1. Australian Bureau of Statistics. Capital cities: past, present and future. 2014 [cited 2017 28 February]; Available from: http://www.abs.gov.au/AUSSTATS/abs@.nsf/featurearticlesbyCatalogue/AC53A071B4B231A6CA257CAE000ECCE5?OpenDocument#PARALINK3.

 

Australia’s capital cities are getting more and more units, that are largely concentrated and come with a hefty price tag, a new report shows. And while these areas also have lots of jobs, the high price for houses means many on low incomes won’t be able to access that employment.

Between 2006 and 2014, more than 50% of new units were built in the 20% of local government areas with the highest number of jobs.

When compared internationally, it would seem that Australian housing supply has not been as weak as is widely believed. However, the report points to some stark differences in housing supply patterns, emerging across Australia’s capital cities.

In Sydney, Perth and Brisbane, new housing supply has lagged slightly behind population growth. In the other capital cities, housing supply actually outpaced population growth between 2006 and 2014.

Housing supply and house prices

The issue of housing affordability has traditionally been pitched in terms of supply failing to keep pace with growing demand, and house prices rising in response to the imbalance.

Yet, house price inflation has surged even in metropolitan areas where housing supply exceeds population growth. The evidence suggests a complex relationship between supply, population growth and price that is shaped by both supply and demand-side factors.

As prices and rents rise, housing costs continue to eat up larger shares of household incomes, particularly in moderate and low-income groups.

The study shows 80% of new unit approvals were located in the top 20% of local government areas with the highest unit prices. This is while 80% of new house approvals were in the top 40% of local government areas with the highest house prices.

There is very little new supply in areas where house prices are lower, where households on low to moderate incomes can afford to live.

Originally Published by The Conversation, continue reading here.

Join us this July at the 10th Making Cities Liveable Conference in Brisbane!

The 2017 Making Cities Liveable Conference will be held over 10-11 July in conjunction with the Safe Cities Conference, running consecutively over 3 days at the same venue. The conference is a platform for government, academic and industry professionals to discuss public health, sustainability, natural resource management, transport, climate change, urban design, biosecurity and more.

Topics Include:

  • The New Urban Agenda
  • Community Participation and Social Development
  • The Liveable Neighbourhood – Placemaking
  • Responsible Resource Management – Bringing Nature Back
  • Showcasing Regional Liveable Cities and Centres
  • Heritage Infrastructure and Liveable Cities

Download the conference program here.

Confirmed Keynotes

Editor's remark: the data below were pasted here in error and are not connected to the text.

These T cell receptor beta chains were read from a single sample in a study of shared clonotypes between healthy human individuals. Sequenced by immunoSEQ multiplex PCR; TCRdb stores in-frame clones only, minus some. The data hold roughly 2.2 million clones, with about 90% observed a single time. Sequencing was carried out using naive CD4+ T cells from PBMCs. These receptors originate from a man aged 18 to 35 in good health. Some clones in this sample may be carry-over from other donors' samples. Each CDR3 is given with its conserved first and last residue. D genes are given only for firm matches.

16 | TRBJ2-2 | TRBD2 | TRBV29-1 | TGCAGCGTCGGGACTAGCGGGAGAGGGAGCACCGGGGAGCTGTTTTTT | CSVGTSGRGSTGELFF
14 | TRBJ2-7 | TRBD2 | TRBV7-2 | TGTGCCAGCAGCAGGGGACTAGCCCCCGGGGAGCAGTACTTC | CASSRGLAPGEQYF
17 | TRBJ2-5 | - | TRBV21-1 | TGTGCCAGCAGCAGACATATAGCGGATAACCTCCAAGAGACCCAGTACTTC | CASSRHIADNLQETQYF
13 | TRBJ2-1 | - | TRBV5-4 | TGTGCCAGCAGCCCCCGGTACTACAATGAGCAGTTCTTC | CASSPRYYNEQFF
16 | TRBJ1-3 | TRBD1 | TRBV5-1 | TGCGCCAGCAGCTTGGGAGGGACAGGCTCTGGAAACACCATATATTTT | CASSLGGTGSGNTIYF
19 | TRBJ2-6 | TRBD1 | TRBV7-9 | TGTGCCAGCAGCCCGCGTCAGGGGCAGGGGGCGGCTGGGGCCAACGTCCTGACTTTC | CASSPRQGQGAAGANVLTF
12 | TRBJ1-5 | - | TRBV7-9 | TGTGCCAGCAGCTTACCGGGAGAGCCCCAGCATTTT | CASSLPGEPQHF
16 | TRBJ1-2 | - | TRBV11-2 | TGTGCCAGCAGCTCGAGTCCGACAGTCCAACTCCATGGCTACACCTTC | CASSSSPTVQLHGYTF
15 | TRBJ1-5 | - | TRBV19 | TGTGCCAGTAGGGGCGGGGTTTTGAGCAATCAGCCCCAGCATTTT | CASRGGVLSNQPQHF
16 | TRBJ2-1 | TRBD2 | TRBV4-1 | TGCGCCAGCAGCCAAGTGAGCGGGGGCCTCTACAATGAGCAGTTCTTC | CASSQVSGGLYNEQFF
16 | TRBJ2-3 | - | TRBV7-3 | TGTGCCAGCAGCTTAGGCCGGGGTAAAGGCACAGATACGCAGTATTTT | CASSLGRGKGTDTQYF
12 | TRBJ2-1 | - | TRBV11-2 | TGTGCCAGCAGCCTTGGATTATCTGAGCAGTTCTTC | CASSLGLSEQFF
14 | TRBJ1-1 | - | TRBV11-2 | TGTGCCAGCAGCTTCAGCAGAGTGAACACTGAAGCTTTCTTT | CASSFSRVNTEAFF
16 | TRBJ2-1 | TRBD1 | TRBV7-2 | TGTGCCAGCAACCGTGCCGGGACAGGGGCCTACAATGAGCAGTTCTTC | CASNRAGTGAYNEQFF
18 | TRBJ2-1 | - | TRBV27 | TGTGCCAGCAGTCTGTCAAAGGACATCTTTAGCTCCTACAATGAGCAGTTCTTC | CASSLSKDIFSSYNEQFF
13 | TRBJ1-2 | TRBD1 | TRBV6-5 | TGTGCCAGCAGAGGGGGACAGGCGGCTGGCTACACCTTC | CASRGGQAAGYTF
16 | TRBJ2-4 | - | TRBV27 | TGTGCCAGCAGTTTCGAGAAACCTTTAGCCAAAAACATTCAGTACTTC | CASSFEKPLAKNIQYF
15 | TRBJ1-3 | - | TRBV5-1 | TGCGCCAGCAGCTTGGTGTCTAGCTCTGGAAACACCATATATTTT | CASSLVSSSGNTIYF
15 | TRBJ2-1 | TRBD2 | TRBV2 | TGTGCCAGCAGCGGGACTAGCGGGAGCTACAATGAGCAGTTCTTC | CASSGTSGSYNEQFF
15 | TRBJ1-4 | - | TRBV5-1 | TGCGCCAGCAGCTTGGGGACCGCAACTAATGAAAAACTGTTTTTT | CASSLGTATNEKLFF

• Laurie Buys, PhD, Professor, School of Design, Theme Leader, Infrastructure for Sustainable Communities, Queensland University of Technology
  • Amy Child, Senior Transport Planner, ARUP
  • Peter Ellyard, Futurist
  • Andrew Heslop, Social entrepreneur, commentator, community advocate, founder of Neighbour Day
  • Dr Melanie Lowe, Healthy Liveable Cities Research Group, Centre for Urban Research, RMIT
  • Cat Matson, Chief Digital Officer, City of Brisbane
  • Brent McAlister, Executive Director Sustainable Development, Lismore City Council
  • Peter Smith, Principal, Place Governance Partners
  • Marianne Taylor, Heritage Consultant and Historian

We’re looking forward to another successful year of the Making Cities Liveable Conference and hope you can join us, for further information please visit www.healthycities.com.au

 

 

Urban bushland has health benefits beyond being a great place to go for a walk. It filters our air and water, helps cities avoid extremes in temperatures, and is linked to lower rates of chronic disease.

But these and other health benefits are virtually never accounted for in local and state land development processes.

Urban planners need to consider these health benefits when making decisions about the future of our cities.

Urban bushland, like this in the Western Australian city of Joondalup, provides health benefits to locals who access it and the wider population. Author provided

What do we mean by urban bushland?

Urban bushland ranges from a bush park of native trees, to wetlands – in fact any native vegetation characteristic of the local region. With its undisturbed soils and associated wildlife, urban bushland is more diverse than other types of green spaces in our cities, like parks. So it adds significantly to neighbourhood biodiversity.

The more unfragmented the landscape, or unaltered the bushland, the more likely it will be to retain its biodiversity. Hills, watercourses and gullies, or a mixed forest, have greater biodiversity than flat land or a plantation of trees. Landscapes that change by the season add to that diversity.

The health benefits of green spaces (and urban bushland) partly comes from this biodiversity.

In cities, health benefits work at two levels. Not only do local residents receive health benefits when they use urban green spaces, the wider urban population also feels the health effects.

Originally Published by The Conversation, continue reading here.